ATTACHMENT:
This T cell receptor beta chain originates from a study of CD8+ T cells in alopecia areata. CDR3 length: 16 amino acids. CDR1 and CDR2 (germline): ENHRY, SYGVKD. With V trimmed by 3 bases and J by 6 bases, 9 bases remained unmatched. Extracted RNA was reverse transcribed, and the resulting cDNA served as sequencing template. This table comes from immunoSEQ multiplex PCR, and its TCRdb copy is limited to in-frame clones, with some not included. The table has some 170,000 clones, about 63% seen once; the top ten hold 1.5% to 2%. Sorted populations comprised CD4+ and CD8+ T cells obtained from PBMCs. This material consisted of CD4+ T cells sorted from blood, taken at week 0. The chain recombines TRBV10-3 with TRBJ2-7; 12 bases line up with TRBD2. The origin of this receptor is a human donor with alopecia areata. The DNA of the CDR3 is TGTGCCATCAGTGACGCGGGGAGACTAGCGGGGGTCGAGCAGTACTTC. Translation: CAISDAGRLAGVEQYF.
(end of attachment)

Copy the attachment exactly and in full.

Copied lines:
This T cell receptor beta chain originates from a study of CD8+ T cells in alopecia areata. CDR3 length: 16 amino acids. CDR1 and CDR2 (germline): ENHRY, SYGVKD. With V trimmed by 3 bases and J by 6 bases, 9 bases remained unmatched. Extracted RNA was reverse transcribed, and the resulting cDNA served as sequencing template. This table comes from immunoSEQ multiplex PCR, and its TCRdb copy is limited to in-frame clones, with some not included. The table has some 170,000 clones, about 63% seen once; the top ten hold 1.5% to 2%. Sorted populations comprised CD4+ and CD8+ T cells obtained from PBMCs. This material consisted of CD4+ T cells sorted from blood, taken at week 0. The chain recombines TRBV10-3 with TRBJ2-7; 12 bases line up with TRBD2. The origin of this receptor is a human donor with alopecia areata. The DNA of the CDR3 is TGTGCCATCAGTGACGCGGGGAGACTAGCGGGGGTCGAGCAGTACTTC. Translation: CAISDAGRLAGVEQYF.